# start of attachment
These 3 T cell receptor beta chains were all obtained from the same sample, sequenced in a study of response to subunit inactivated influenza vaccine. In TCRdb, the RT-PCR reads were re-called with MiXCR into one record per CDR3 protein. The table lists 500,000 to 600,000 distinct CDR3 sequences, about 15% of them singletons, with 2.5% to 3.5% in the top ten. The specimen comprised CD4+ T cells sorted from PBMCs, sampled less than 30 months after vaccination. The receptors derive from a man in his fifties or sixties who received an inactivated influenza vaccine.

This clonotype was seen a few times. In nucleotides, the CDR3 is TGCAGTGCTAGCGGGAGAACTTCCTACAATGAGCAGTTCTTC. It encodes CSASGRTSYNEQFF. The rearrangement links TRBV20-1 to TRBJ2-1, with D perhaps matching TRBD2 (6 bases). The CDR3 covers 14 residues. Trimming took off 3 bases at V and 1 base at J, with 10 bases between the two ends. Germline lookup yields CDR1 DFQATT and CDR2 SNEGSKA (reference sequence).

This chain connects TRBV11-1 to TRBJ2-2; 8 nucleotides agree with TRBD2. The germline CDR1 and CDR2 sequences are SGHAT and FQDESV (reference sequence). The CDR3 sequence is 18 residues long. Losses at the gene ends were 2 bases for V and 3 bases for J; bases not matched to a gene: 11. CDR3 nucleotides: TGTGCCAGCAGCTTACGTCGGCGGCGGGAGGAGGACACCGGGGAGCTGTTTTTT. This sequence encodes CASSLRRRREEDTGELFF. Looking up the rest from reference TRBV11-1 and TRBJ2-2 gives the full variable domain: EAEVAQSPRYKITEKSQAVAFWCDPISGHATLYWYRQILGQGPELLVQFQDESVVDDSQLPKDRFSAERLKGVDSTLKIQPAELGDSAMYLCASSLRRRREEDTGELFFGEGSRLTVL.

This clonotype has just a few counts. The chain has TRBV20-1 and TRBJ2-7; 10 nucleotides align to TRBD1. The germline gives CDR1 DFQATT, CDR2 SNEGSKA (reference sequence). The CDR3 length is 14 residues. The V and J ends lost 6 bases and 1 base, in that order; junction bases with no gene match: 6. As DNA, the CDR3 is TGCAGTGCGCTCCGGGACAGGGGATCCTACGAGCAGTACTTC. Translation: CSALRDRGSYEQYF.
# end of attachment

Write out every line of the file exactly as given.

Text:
These 3 T cell receptor beta chains were all obtained from the same sample, sequenced in a study of response to subunit inactivated influenza vaccine. In TCRdb, the RT-PCR reads were re-called with MiXCR into one record per CDR3 protein. The table lists 500,000 to 600,000 distinct CDR3 sequences, about 15% of them singletons, with 2.5% to 3.5% in the top ten. The specimen comprised CD4+ T cells sorted from PBMCs, sampled less than 30 months after vaccination. The receptors derive from a man in his fifties or sixties who received an inactivated influenza vaccine.

This clonotype was seen a few times. In nucleotides, the CDR3 is TGCAGTGCTAGCGGGAGAACTTCCTACAATGAGCAGTTCTTC. It encodes CSASGRTSYNEQFF. The rearrangement links TRBV20-1 to TRBJ2-1, with D perhaps matching TRBD2 (6 bases). The CDR3 covers 14 residues. Trimming took off 3 bases at V and 1 base at J, with 10 bases between the two ends. Germline lookup yields CDR1 DFQATT and CDR2 SNEGSKA (reference sequence).

This chain connects TRBV11-1 to TRBJ2-2; 8 nucleotides agree with TRBD2. The germline CDR1 and CDR2 sequences are SGHAT and FQDESV (reference sequence). The CDR3 sequence is 18 residues long. Losses at the gene ends were 2 bases for V and 3 bases for J; bases not matched to a gene: 11. CDR3 nucleotides: TGTGCCAGCAGCTTACGTCGGCGGCGGGAGGAGGACACCGGGGAGCTGTTTTTT. This sequence encodes CASSLRRRREEDTGELFF. Looking up the rest from reference TRBV11-1 and TRBJ2-2 gives the full variable domain: EAEVAQSPRYKITEKSQAVAFWCDPISGHATLYWYRQILGQGPELLVQFQDESVVDDSQLPKDRFSAERLKGVDSTLKIQPAELGDSAMYLCASSLRRRREEDTGELFFGEGSRLTVL.

This clonotype has just a few counts. The chain has TRBV20-1 and TRBJ2-7; 10 nucleotides align to TRBD1. The germline gives CDR1 DFQATT, CDR2 SNEGSKA (reference sequence). The CDR3 length is 14 residues. The V and J ends lost 6 bases and 1 base, in that order; junction bases with no gene match: 6. As DNA, the CDR3 is TGCAGTGCGCTCCGGGACAGGGGATCCTACGAGCAGTACTTC. Translation: CSALRDRGSYEQYF.